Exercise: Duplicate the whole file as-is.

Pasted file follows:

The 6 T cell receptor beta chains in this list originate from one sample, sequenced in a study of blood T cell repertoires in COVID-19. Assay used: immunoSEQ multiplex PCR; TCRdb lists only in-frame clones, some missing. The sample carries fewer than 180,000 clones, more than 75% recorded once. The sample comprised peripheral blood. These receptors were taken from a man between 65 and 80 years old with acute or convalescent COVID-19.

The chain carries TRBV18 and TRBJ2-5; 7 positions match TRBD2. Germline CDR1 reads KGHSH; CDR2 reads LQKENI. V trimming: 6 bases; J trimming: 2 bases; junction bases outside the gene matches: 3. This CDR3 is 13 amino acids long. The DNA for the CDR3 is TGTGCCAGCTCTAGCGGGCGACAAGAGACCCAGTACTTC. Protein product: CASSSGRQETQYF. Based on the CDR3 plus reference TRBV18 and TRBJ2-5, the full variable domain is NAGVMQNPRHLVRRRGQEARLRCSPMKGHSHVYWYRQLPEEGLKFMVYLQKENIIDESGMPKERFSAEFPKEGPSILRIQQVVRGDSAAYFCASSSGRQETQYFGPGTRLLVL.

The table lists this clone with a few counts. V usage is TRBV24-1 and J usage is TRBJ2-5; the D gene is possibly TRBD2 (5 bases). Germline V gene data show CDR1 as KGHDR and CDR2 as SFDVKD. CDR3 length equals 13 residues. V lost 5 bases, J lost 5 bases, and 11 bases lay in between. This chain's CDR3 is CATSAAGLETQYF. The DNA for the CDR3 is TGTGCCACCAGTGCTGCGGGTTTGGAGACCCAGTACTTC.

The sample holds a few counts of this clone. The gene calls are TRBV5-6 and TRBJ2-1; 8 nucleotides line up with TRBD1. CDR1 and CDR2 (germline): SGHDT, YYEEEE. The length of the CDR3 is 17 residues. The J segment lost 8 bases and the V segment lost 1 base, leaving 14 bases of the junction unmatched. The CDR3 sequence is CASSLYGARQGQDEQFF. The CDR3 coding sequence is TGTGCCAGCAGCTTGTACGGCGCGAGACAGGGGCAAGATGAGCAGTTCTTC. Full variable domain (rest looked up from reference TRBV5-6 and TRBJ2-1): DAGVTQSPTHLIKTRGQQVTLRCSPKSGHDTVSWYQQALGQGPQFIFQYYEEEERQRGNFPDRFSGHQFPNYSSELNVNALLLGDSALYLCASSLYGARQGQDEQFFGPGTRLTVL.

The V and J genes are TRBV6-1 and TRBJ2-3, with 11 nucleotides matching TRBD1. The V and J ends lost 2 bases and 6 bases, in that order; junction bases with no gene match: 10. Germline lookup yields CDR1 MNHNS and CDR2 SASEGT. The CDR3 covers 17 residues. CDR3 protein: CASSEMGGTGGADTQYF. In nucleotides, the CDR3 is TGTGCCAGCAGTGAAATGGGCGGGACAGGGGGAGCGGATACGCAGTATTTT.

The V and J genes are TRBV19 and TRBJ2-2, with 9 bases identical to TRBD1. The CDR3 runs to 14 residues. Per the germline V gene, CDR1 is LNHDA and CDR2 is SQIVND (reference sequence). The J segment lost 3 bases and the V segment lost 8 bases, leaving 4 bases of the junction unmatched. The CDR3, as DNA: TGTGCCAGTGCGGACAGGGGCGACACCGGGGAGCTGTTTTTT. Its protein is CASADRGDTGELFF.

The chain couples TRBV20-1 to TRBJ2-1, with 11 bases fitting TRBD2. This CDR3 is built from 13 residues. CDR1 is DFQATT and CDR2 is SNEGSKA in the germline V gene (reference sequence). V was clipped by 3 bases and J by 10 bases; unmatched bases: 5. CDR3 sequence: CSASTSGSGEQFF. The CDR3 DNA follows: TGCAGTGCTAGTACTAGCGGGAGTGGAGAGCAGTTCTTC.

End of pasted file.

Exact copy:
The 6 T cell receptor beta chains in this list originate from one sample, sequenced in a study of blood T cell repertoires in COVID-19. Assay used: immunoSEQ multiplex PCR; TCRdb lists only in-frame clones, some missing. The sample carries fewer than 180,000 clones, more than 75% recorded once. The sample comprised peripheral blood. These receptors were taken from a man between 65 and 80 years old with acute or convalescent COVID-19.

The chain carries TRBV18 and TRBJ2-5; 7 positions match TRBD2. Germline CDR1 reads KGHSH; CDR2 reads LQKENI. V trimming: 6 bases; J trimming: 2 bases; junction bases outside the gene matches: 3. This CDR3 is 13 amino acids long. The DNA for the CDR3 is TGTGCCAGCTCTAGCGGGCGACAAGAGACCCAGTACTTC. Protein product: CASSSGRQETQYF. Based on the CDR3 plus reference TRBV18 and TRBJ2-5, the full variable domain is NAGVMQNPRHLVRRRGQEARLRCSPMKGHSHVYWYRQLPEEGLKFMVYLQKENIIDESGMPKERFSAEFPKEGPSILRIQQVVRGDSAAYFCASSSGRQETQYFGPGTRLLVL.

The table lists this clone with a few counts. V usage is TRBV24-1 and J usage is TRBJ2-5; the D gene is possibly TRBD2 (5 bases). Germline V gene data show CDR1 as KGHDR and CDR2 as SFDVKD. CDR3 length equals 13 residues. V lost 5 bases, J lost 5 bases, and 11 bases lay in between. This chain's CDR3 is CATSAAGLETQYF. The DNA for the CDR3 is TGTGCCACCAGTGCTGCGGGTTTGGAGACCCAGTACTTC.

The sample holds a few counts of this clone. The gene calls are TRBV5-6 and TRBJ2-1; 8 nucleotides line up with TRBD1. CDR1 and CDR2 (germline): SGHDT, YYEEEE. The length of the CDR3 is 17 residues. The J segment lost 8 bases and the V segment lost 1 base, leaving 14 bases of the junction unmatched. The CDR3 sequence is CASSLYGARQGQDEQFF. The CDR3 coding sequence is TGTGCCAGCAGCTTGTACGGCGCGAGACAGGGGCAAGATGAGCAGTTCTTC. Full variable domain (rest looked up from reference TRBV5-6 and TRBJ2-1): DAGVTQSPTHLIKTRGQQVTLRCSPKSGHDTVSWYQQALGQGPQFIFQYYEEEERQRGNFPDRFSGHQFPNYSSELNVNALLLGDSALYLCASSLYGARQGQDEQFFGPGTRLTVL.

The V and J genes are TRBV6-1 and TRBJ2-3, with 11 nucleotides matching TRBD1. The V and J ends lost 2 bases and 6 bases, in that order; junction bases with no gene match: 10. Germline lookup yields CDR1 MNHNS and CDR2 SASEGT. The CDR3 covers 17 residues. CDR3 protein: CASSEMGGTGGADTQYF. In nucleotides, the CDR3 is TGTGCCAGCAGTGAAATGGGCGGGACAGGGGGAGCGGATACGCAGTATTTT.

The V and J genes are TRBV19 and TRBJ2-2, with 9 bases identical to TRBD1. The CDR3 runs to 14 residues. Per the germline V gene, CDR1 is LNHDA and CDR2 is SQIVND (reference sequence). The J segment lost 3 bases and the V segment lost 8 bases, leaving 4 bases of the junction unmatched. The CDR3, as DNA: TGTGCCAGTGCGGACAGGGGCGACACCGGGGAGCTGTTTTTT. Its protein is CASADRGDTGELFF.

The chain couples TRBV20-1 to TRBJ2-1, with 11 bases fitting TRBD2. This CDR3 is built from 13 residues. CDR1 is DFQATT and CDR2 is SNEGSKA in the germline V gene (reference sequence). V was clipped by 3 bases and J by 10 bases; unmatched bases: 5. CDR3 sequence: CSASTSGSGEQFF. The CDR3 DNA follows: TGCAGTGCTAGTACTAGCGGGAGTGGAGAGCAGTTCTTC.